While recounting their mother’s story, Kane and West cover rehabilitation facilities, assisted living, dementia units, nursing homes, doctors and hospitals and informal (that’s you) care. They are clear-eyed, informative, compassionate and angry about the state of long-term care.
“No organized voice speaks for long-term care consumers and their families. Most nonprofit advocacy groups are organized around a specific disease…The time has come to create a national organization to build a groundswell of concern and attention for long-term care,” they write.
Good long-term care makes a big difference in the lives of those who need it and their families. Good care does not happen by accident. It must be actively pursued and it can, say the authors, be done:
“Universal long-term care is feasible. Other countries have developed universal programs that cover long-term care. Some use public monies; others use a combination of public and private money.”
I read a lot of books on various aspects of aging. Few are worth the effort due to too many feel-good platitudes and not much new thinking or information. It Shouldn't Be This Way is extraordinarily worthwhile, filled with hard facts, compassion, understanding, instruction and good ideas we will all need one day for as the writers report:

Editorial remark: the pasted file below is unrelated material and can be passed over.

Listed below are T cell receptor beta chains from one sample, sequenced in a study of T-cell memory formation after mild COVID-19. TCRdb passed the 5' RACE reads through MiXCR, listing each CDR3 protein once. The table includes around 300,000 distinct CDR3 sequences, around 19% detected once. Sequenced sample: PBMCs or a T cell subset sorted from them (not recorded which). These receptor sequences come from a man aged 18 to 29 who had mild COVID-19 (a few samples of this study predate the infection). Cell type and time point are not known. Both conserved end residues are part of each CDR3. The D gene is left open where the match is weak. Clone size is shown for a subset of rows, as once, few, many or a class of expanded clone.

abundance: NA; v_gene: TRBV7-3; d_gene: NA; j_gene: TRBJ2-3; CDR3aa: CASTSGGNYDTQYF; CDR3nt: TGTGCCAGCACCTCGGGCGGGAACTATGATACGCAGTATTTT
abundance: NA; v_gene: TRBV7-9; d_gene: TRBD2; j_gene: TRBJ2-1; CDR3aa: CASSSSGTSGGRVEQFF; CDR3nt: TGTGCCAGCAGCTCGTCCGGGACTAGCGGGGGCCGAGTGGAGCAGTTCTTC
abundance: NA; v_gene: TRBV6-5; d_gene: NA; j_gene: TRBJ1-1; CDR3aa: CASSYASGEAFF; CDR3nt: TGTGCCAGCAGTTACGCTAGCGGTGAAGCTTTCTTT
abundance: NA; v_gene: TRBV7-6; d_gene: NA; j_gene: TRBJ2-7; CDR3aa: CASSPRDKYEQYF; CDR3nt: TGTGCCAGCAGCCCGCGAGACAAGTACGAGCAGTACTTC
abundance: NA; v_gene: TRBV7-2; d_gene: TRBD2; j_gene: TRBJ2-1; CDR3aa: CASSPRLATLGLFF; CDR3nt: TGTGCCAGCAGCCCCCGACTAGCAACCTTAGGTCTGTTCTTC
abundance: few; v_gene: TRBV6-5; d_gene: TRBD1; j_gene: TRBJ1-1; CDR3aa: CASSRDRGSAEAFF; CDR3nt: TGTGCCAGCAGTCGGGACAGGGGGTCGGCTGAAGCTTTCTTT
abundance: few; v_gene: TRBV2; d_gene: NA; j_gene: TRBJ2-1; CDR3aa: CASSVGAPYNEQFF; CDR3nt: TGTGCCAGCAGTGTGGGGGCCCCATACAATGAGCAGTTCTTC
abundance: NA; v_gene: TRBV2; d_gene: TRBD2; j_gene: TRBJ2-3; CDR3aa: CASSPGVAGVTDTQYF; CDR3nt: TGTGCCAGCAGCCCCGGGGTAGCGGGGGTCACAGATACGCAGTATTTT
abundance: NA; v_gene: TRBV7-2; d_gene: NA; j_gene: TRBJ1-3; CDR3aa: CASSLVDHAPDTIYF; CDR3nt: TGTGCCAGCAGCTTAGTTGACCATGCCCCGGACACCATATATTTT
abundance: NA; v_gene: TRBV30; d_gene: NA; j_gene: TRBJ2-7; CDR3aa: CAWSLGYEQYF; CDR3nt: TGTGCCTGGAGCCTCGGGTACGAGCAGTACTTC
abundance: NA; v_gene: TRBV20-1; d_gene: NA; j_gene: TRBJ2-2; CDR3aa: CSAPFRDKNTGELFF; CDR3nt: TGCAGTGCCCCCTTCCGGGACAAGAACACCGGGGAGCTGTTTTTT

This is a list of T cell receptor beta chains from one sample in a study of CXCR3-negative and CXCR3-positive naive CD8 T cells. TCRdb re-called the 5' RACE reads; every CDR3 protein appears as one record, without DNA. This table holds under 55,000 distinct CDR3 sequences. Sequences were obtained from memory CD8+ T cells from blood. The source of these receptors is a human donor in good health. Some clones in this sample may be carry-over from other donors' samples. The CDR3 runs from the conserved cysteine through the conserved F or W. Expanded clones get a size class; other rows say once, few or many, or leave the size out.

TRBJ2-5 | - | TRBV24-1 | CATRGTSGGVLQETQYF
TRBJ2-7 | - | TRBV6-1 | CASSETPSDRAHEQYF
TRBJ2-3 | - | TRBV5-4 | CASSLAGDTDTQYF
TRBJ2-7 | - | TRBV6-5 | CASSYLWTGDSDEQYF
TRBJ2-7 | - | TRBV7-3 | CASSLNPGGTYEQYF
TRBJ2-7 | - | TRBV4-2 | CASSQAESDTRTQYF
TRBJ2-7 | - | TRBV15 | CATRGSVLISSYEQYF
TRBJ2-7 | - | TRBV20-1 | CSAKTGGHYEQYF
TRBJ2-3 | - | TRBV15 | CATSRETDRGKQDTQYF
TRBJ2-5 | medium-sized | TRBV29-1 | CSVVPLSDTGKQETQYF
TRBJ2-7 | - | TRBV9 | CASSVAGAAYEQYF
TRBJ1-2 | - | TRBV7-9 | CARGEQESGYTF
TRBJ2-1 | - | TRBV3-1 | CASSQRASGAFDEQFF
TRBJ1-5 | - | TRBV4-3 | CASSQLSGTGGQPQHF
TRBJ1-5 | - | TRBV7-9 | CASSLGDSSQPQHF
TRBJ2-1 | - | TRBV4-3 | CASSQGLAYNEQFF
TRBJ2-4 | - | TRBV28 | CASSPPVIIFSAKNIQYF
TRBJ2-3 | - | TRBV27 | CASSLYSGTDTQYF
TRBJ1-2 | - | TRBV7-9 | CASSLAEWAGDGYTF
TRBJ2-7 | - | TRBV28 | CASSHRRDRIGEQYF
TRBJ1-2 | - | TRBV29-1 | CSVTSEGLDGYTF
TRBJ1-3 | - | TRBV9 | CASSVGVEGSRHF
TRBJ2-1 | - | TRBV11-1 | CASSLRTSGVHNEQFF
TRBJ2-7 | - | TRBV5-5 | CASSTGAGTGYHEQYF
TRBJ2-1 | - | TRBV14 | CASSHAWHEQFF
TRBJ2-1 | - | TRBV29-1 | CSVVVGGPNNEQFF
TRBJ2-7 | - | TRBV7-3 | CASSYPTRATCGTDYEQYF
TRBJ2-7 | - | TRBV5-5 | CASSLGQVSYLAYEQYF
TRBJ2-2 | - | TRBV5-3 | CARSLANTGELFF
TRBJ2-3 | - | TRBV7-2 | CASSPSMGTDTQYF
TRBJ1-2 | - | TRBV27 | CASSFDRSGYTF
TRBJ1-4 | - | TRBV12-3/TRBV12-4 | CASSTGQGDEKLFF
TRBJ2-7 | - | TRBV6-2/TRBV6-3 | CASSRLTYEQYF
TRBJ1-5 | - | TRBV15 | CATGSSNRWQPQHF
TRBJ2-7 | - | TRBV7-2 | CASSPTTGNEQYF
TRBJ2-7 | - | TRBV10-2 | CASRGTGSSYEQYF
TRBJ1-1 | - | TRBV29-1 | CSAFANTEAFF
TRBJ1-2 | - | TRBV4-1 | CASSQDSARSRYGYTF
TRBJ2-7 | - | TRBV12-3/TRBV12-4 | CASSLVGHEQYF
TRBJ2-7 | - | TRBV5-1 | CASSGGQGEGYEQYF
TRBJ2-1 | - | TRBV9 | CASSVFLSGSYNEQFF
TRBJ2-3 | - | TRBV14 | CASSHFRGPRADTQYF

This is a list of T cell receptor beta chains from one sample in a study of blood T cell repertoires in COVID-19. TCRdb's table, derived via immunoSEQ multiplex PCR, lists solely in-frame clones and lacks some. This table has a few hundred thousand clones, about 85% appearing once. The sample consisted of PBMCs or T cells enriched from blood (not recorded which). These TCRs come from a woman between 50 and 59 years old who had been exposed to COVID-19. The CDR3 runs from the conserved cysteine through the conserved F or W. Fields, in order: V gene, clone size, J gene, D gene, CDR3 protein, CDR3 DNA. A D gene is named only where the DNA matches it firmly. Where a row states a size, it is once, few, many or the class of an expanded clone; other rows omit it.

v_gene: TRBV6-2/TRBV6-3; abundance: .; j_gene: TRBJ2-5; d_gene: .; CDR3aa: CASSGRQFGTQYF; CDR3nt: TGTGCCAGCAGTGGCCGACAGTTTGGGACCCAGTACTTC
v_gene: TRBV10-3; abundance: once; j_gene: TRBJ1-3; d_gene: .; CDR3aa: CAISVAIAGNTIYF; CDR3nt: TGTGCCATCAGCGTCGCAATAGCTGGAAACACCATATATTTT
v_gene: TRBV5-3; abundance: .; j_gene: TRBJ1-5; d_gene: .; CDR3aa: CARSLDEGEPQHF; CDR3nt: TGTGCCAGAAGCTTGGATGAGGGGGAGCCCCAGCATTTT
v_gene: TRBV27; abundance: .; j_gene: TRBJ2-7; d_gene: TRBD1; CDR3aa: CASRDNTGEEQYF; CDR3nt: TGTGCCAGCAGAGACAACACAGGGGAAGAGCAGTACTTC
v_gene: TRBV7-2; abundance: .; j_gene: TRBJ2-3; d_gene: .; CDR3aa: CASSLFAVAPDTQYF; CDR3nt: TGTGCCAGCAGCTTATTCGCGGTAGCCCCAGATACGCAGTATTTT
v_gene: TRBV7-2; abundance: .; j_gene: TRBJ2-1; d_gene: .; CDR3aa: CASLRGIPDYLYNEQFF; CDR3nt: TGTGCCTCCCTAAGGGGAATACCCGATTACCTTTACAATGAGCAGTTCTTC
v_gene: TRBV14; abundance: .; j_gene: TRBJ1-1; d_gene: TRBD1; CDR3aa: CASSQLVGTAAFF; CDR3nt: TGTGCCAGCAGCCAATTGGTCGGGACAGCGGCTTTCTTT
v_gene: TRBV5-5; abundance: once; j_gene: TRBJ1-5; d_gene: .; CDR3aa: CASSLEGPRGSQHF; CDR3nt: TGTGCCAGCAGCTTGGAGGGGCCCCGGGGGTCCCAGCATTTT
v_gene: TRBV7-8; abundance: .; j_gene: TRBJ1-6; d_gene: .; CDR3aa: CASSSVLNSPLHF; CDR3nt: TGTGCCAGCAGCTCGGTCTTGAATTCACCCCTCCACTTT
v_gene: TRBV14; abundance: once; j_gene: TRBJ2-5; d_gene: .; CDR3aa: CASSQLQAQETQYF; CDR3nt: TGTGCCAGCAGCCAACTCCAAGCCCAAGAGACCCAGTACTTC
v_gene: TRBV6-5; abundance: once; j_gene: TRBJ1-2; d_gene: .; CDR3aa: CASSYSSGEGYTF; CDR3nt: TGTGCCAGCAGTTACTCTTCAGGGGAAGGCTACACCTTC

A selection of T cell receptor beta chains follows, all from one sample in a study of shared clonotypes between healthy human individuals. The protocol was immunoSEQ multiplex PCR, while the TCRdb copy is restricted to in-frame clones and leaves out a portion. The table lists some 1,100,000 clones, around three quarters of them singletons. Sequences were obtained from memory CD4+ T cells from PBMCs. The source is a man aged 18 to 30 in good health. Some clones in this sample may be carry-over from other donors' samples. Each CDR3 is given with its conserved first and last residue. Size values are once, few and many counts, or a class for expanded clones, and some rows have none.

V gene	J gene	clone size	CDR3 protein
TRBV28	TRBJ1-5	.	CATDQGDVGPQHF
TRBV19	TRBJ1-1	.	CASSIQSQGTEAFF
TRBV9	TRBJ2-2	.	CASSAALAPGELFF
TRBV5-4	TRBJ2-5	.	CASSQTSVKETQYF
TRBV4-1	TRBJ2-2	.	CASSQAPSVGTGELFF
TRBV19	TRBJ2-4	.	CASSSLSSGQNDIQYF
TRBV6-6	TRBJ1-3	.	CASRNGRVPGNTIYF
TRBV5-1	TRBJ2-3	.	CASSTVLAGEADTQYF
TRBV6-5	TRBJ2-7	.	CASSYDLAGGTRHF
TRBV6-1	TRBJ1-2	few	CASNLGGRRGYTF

“…40 percent of all adults in this country who live to age sixty-five will enter a nursing home before they die. Even more will use some other form of long-term care. Few people, however…are prepared to deal with a system that is seriously flawed.”
When one of the most respected gerontologists in the world – someone who can pull rank to speak directly with physicians and directors at long-term care facilities – cannot get through the bureaucratic maze without superhuman effort, what will the rest of us encounter? Dr. Kane’s and Ms. West’s guidelines are an indispensable guide.
[EDITORIAL NOTE: Dr. Kane has graciously agreed to answer any questions readers may have about long-term care. Please leave them in the comments below. The cutoff date is 31 March and I will post a followup-story with Dr. Kane’s answers shortly thereafter. Please keep in mind that he cannot comment on specific health conditions or facilities.]
UPDATE: Questions are now closed.